Monday, July 16, 2012

underreported struggles 62 & 63

More essential underreported struggles from Ahni at Intercontinental Cry.

underreported struggles 62

The O'odham community of Gila River is coming out in full force against the proposed Florence Copper Project. In addition to ever-growing grassroots opposition, The Gila River Tribal Council has voted 15-0 to oppose the project. A resolution from the Tribal Council cites the potential for the development to impact water on the reservation.

The ministers of the Supreme Court of Paraguay withdrew the tenure of settlers who were illegally permitted to invade Indigenous Land in the 1960s. As a result of the decision, the Pataxó Hã-Hã-Hãe, after nearly a century, are now ensured full occupation of the territory demarcated in 1938.

After decades of struggle, Indigenous Peoples in El Salvador will finally be recognized in the constitution – a first step towards recovering their community identity, which they have been denied by the state and by society at large. A reported by IPS News, Article 63 of the constitution will be modified to acknowledge indigenous languages and other expressions of indigenous culture.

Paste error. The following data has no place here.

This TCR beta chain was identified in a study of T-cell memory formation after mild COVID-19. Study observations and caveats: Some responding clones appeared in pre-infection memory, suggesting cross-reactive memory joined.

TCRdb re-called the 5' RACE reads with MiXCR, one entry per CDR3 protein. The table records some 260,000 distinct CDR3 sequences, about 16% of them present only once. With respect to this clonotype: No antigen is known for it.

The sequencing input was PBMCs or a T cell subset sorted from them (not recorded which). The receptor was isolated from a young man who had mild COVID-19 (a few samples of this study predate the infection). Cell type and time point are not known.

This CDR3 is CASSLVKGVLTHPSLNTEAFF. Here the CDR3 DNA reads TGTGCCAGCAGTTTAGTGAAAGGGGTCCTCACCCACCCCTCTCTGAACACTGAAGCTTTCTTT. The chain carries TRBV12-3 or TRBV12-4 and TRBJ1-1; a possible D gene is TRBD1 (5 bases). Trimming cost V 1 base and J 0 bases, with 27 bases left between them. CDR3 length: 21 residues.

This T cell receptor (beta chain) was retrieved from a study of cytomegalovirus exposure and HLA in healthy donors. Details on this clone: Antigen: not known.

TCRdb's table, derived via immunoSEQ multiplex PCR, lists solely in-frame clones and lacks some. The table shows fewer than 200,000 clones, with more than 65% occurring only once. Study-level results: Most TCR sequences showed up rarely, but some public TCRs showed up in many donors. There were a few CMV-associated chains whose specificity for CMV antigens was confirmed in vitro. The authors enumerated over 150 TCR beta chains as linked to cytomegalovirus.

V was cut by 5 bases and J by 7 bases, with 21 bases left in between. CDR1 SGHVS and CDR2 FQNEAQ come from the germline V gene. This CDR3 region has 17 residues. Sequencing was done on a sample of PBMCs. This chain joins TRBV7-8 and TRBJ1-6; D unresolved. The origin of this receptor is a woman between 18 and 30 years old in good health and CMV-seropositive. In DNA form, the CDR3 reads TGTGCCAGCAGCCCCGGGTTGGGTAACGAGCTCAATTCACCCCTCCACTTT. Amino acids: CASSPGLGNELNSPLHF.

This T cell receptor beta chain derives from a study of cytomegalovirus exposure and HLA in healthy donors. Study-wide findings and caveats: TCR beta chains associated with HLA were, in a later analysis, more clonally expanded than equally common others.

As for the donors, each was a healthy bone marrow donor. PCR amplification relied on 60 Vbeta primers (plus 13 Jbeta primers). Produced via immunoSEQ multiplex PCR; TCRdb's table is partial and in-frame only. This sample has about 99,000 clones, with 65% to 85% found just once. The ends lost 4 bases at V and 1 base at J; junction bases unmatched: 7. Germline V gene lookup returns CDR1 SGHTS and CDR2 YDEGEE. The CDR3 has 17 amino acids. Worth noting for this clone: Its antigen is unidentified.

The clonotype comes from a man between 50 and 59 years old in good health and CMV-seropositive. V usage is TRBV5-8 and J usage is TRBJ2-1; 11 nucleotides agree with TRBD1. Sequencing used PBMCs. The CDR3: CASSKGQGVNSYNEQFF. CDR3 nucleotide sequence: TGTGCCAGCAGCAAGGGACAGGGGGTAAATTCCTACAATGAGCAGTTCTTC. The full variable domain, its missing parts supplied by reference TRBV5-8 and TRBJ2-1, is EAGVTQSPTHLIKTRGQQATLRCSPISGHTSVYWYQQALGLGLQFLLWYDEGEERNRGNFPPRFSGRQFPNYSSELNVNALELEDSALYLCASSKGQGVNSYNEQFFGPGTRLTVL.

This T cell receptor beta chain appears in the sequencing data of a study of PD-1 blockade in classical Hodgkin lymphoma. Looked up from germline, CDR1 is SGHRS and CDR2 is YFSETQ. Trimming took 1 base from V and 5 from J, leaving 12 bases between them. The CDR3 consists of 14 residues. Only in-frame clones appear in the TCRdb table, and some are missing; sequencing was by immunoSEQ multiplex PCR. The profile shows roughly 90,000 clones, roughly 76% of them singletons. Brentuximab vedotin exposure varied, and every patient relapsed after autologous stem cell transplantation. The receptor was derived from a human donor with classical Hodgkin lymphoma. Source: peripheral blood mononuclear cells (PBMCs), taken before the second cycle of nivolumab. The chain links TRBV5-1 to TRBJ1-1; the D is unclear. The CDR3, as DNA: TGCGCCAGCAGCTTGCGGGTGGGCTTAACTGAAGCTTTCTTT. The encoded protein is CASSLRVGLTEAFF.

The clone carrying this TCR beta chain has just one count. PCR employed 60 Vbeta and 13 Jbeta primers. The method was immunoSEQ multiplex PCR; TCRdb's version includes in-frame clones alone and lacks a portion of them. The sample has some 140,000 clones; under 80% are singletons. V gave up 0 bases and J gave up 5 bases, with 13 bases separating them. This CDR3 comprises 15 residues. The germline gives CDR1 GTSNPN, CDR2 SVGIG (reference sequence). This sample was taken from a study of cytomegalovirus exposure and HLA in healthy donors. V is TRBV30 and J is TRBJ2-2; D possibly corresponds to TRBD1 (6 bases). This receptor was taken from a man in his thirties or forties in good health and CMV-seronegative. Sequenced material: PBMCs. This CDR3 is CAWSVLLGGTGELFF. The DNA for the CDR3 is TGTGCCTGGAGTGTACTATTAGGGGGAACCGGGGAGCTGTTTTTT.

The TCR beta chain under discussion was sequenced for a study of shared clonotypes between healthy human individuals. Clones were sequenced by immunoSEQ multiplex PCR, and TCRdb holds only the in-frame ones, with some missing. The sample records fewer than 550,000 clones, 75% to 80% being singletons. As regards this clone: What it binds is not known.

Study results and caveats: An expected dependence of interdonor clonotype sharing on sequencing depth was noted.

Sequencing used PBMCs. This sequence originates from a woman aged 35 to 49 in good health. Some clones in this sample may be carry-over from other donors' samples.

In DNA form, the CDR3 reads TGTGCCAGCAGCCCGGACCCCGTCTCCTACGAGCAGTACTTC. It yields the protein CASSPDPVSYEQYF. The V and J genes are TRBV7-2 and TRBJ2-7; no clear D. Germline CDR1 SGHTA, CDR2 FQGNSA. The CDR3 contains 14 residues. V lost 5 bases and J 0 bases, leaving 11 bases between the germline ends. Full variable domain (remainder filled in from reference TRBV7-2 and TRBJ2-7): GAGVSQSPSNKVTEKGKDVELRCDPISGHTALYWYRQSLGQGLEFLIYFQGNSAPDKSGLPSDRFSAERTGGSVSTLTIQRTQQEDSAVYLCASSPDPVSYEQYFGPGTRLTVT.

underreported struggles 63

To the shock and dismay of Indigenous Peoples throughout Australia, the Australian Senate rushed through a new law meant to extend the despicable Northern Territory intervention for another ten years.

A consortium of indigenous and non-governmental organizations have sounded the alarm over a disturbing new eco-tourism scheme by the Madhya Pradesh Forest Department (MPFD). The MPFD, a government agency responsible for managing all forest areas in the central Indian state of Madhya Pradesh, says it wants to lease out 50 to 150 sq km bricks of land to interested tourism companies. Those companies would then be free to change the livelihoods of Indigenous Peoples to something more 'compatible' with conservation.

After a 30-year struggle, two indigenous Wounaan communities in the eastern Panamanian province of Darién finally received titles from the government to their traditional lands. Thousands of other Wounaan and Emberá are awaiting their own titles in another 39 communities.

Visit Intercontinetal Cry to read about these issues and many others.

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